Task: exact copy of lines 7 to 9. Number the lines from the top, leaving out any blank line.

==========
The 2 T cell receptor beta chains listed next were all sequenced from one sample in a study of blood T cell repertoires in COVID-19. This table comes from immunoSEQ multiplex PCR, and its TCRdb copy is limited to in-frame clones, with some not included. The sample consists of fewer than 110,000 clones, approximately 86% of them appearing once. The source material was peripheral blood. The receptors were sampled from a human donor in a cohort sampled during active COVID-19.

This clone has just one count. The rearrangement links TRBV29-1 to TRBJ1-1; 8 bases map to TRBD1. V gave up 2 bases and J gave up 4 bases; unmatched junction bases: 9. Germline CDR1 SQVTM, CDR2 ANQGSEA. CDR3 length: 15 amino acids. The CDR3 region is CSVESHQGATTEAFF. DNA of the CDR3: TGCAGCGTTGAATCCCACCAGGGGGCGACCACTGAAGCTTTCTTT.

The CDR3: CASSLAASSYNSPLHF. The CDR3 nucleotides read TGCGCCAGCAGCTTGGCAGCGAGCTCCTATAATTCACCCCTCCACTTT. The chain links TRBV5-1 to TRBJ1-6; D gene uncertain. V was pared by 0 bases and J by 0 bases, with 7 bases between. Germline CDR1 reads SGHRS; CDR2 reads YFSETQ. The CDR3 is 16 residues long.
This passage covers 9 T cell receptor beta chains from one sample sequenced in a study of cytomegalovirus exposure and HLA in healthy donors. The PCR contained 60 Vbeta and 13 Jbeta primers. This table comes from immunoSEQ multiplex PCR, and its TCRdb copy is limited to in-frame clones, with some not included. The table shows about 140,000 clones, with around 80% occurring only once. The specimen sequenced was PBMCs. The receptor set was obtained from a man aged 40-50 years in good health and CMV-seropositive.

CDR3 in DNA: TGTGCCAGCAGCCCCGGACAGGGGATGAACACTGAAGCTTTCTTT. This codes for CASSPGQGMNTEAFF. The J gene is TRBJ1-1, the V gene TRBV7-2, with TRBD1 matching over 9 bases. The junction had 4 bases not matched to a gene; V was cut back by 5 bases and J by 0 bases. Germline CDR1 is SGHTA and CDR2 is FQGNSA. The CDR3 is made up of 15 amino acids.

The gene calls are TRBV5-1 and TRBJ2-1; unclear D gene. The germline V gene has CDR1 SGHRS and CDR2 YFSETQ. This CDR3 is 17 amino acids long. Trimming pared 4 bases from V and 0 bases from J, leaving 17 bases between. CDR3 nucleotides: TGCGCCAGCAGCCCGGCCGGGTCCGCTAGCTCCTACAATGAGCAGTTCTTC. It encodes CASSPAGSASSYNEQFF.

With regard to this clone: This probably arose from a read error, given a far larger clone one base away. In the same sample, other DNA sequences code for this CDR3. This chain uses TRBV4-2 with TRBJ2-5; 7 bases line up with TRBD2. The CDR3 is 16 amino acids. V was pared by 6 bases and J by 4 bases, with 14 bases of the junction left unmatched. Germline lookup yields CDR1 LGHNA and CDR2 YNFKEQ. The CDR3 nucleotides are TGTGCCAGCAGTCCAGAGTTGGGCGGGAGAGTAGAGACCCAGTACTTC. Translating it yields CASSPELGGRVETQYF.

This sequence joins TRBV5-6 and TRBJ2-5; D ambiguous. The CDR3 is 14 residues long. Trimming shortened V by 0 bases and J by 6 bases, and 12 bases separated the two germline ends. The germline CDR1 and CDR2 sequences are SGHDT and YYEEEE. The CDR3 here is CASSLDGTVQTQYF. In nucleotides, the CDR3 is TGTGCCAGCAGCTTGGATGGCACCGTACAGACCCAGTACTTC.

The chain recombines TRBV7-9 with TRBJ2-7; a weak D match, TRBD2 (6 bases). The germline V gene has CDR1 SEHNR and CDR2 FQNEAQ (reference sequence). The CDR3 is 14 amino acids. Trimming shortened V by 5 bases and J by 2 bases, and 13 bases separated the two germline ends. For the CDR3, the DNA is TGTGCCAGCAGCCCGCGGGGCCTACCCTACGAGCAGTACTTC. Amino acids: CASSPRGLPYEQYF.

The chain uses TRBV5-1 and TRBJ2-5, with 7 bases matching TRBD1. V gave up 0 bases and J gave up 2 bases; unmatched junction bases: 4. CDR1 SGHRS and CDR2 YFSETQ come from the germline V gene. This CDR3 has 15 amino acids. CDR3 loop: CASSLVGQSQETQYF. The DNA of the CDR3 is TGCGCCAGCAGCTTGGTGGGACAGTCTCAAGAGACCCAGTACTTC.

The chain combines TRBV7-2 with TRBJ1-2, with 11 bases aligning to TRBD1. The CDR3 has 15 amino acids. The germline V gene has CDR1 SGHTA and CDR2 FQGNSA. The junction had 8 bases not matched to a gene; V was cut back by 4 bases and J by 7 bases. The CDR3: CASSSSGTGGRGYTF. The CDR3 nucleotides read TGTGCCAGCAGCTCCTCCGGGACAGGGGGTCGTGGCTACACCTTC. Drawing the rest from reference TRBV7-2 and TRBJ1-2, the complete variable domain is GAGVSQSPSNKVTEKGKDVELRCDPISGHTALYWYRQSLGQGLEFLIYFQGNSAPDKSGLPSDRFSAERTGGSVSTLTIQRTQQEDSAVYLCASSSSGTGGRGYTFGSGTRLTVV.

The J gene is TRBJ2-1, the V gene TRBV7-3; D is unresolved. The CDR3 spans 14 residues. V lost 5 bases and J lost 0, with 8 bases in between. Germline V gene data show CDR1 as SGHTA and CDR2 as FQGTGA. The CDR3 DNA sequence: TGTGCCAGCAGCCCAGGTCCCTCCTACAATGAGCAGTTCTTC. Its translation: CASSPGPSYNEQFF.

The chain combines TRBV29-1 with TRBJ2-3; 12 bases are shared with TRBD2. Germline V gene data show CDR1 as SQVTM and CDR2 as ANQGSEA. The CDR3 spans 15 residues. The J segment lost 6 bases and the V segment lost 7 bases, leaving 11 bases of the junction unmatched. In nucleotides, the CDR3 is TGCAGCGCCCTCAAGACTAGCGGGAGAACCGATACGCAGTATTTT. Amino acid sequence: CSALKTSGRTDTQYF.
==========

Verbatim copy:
With regard to this clone: This probably arose from a read error, given a far larger clone one base away. In the same sample, other DNA sequences code for this CDR3. This chain uses TRBV4-2 with TRBJ2-5; 7 bases line up with TRBD2. The CDR3 is 16 amino acids. V was pared by 6 bases and J by 4 bases, with 14 bases of the junction left unmatched. Germline lookup yields CDR1 LGHNA and CDR2 YNFKEQ. The CDR3 nucleotides are TGTGCCAGCAGTCCAGAGTTGGGCGGGAGAGTAGAGACCCAGTACTTC. Translating it yields CASSPELGGRVETQYF.

This sequence joins TRBV5-6 and TRBJ2-5; D ambiguous. The CDR3 is 14 residues long. Trimming shortened V by 0 bases and J by 6 bases, and 12 bases separated the two germline ends. The germline CDR1 and CDR2 sequences are SGHDT and YYEEEE. The CDR3 here is CASSLDGTVQTQYF. In nucleotides, the CDR3 is TGTGCCAGCAGCTTGGATGGCACCGTACAGACCCAGTACTTC.

The chain recombines TRBV7-9 with TRBJ2-7; a weak D match, TRBD2 (6 bases). The germline V gene has CDR1 SEHNR and CDR2 FQNEAQ (reference sequence). The CDR3 is 14 amino acids. Trimming shortened V by 5 bases and J by 2 bases, and 13 bases separated the two germline ends. For the CDR3, the DNA is TGTGCCAGCAGCCCGCGGGGCCTACCCTACGAGCAGTACTTC. Amino acids: CASSPRGLPYEQYF.